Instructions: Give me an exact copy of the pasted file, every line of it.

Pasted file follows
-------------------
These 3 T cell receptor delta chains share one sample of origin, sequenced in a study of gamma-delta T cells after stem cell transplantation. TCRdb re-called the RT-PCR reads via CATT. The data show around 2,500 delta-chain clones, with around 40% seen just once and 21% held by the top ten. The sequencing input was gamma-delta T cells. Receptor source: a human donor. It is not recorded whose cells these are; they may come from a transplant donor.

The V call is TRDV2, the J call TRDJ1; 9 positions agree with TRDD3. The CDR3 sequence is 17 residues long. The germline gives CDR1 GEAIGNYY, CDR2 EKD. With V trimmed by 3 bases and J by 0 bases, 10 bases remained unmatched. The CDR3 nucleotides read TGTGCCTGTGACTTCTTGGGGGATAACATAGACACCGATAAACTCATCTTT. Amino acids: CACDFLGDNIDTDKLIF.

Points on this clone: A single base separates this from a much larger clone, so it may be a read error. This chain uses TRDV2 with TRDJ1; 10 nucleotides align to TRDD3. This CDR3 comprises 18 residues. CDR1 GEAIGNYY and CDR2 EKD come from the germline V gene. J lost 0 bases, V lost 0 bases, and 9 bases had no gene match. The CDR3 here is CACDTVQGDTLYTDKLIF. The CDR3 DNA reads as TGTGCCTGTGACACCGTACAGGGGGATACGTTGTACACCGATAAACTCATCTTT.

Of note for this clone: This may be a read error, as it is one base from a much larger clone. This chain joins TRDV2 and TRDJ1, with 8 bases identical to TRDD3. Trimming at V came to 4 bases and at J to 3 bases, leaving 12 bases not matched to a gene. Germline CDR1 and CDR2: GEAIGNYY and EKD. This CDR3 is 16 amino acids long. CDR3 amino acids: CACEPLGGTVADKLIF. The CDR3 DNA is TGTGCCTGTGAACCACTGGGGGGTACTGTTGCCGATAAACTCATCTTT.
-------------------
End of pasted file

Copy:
These 3 T cell receptor delta chains share one sample of origin, sequenced in a study of gamma-delta T cells after stem cell transplantation. TCRdb re-called the RT-PCR reads via CATT. The data show around 2,500 delta-chain clones, with around 40% seen just once and 21% held by the top ten. The sequencing input was gamma-delta T cells. Receptor source: a human donor. It is not recorded whose cells these are; they may come from a transplant donor.

The V call is TRDV2, the J call TRDJ1; 9 positions agree with TRDD3. The CDR3 sequence is 17 residues long. The germline gives CDR1 GEAIGNYY, CDR2 EKD. With V trimmed by 3 bases and J by 0 bases, 10 bases remained unmatched. The CDR3 nucleotides read TGTGCCTGTGACTTCTTGGGGGATAACATAGACACCGATAAACTCATCTTT. Amino acids: CACDFLGDNIDTDKLIF.

Points on this clone: A single base separates this from a much larger clone, so it may be a read error. This chain uses TRDV2 with TRDJ1; 10 nucleotides align to TRDD3. This CDR3 comprises 18 residues. CDR1 GEAIGNYY and CDR2 EKD come from the germline V gene. J lost 0 bases, V lost 0 bases, and 9 bases had no gene match. The CDR3 here is CACDTVQGDTLYTDKLIF. The CDR3 DNA reads as TGTGCCTGTGACACCGTACAGGGGGATACGTTGTACACCGATAAACTCATCTTT.

Of note for this clone: This may be a read error, as it is one base from a much larger clone. This chain joins TRDV2 and TRDJ1, with 8 bases identical to TRDD3. Trimming at V came to 4 bases and at J to 3 bases, leaving 12 bases not matched to a gene. Germline CDR1 and CDR2: GEAIGNYY and EKD. This CDR3 is 16 amino acids long. CDR3 amino acids: CACEPLGGTVADKLIF. The CDR3 DNA is TGTGCCTGTGAACCACTGGGGGGTACTGTTGCCGATAAACTCATCTTT.